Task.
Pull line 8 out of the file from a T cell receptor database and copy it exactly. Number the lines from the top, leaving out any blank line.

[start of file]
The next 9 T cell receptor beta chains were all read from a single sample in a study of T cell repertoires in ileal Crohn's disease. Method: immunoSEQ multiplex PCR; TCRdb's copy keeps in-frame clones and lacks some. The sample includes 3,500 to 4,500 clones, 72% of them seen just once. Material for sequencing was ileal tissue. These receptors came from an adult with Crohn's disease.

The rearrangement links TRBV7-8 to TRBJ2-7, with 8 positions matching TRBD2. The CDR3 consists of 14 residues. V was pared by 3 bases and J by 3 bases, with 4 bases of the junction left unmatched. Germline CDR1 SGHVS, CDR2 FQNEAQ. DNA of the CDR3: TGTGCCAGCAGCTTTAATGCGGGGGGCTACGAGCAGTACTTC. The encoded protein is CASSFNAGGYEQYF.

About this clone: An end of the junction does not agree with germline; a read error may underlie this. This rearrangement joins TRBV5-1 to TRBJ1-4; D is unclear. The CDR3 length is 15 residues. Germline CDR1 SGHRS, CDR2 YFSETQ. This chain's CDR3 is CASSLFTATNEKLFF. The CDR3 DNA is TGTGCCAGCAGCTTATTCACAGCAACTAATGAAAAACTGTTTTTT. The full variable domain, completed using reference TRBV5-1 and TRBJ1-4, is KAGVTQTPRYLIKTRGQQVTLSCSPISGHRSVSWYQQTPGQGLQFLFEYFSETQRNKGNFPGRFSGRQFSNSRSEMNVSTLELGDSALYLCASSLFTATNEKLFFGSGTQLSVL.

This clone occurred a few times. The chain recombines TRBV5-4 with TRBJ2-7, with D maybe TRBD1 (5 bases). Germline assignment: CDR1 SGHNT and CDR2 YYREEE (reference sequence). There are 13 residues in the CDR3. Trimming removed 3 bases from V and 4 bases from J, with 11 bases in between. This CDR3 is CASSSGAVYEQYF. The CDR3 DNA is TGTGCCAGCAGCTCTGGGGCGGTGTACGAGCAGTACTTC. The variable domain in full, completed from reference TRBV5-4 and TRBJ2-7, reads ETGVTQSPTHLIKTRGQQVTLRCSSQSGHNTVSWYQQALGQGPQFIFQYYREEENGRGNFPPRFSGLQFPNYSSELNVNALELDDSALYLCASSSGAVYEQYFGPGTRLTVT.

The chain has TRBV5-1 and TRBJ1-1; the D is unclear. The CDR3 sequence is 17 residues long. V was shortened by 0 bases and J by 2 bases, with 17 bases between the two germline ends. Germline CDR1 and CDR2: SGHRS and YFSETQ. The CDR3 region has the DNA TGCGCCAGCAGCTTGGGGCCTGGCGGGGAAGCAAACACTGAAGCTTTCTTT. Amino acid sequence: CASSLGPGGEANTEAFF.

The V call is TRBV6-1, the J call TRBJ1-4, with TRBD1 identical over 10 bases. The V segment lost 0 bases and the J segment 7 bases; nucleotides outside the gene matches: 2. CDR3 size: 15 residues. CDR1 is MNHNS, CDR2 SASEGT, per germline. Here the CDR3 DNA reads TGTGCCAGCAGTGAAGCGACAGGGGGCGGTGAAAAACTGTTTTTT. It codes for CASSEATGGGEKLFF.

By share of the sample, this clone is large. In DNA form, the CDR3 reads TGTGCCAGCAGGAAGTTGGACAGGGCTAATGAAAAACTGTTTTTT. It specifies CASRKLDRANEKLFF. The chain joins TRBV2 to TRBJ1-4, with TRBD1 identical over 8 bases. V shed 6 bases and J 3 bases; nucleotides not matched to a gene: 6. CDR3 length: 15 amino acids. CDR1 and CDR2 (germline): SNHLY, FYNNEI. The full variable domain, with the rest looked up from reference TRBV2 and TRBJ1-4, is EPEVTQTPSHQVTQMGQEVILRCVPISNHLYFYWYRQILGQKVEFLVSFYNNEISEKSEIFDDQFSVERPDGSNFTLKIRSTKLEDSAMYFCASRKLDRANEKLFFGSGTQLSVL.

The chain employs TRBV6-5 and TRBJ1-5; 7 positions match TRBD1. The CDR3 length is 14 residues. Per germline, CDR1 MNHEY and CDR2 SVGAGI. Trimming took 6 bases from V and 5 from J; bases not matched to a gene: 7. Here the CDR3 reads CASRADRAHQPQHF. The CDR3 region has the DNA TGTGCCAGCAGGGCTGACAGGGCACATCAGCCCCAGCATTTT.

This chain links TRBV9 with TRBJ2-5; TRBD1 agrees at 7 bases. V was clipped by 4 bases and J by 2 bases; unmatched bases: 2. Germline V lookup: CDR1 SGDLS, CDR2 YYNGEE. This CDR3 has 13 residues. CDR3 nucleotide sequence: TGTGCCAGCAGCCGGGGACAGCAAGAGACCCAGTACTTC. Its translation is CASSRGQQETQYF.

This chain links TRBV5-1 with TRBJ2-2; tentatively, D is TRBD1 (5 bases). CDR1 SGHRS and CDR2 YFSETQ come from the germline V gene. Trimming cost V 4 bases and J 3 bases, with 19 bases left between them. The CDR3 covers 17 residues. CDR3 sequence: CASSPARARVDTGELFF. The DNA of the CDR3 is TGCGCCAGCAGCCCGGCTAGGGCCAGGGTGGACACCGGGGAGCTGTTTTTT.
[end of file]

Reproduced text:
The chain employs TRBV6-5 and TRBJ1-5; 7 positions match TRBD1. The CDR3 length is 14 residues. Per germline, CDR1 MNHEY and CDR2 SVGAGI. Trimming took 6 bases from V and 5 from J; bases not matched to a gene: 7. Here the CDR3 reads CASRADRAHQPQHF. The CDR3 region has the DNA TGTGCCAGCAGGGCTGACAGGGCACATCAGCCCCAGCATTTT.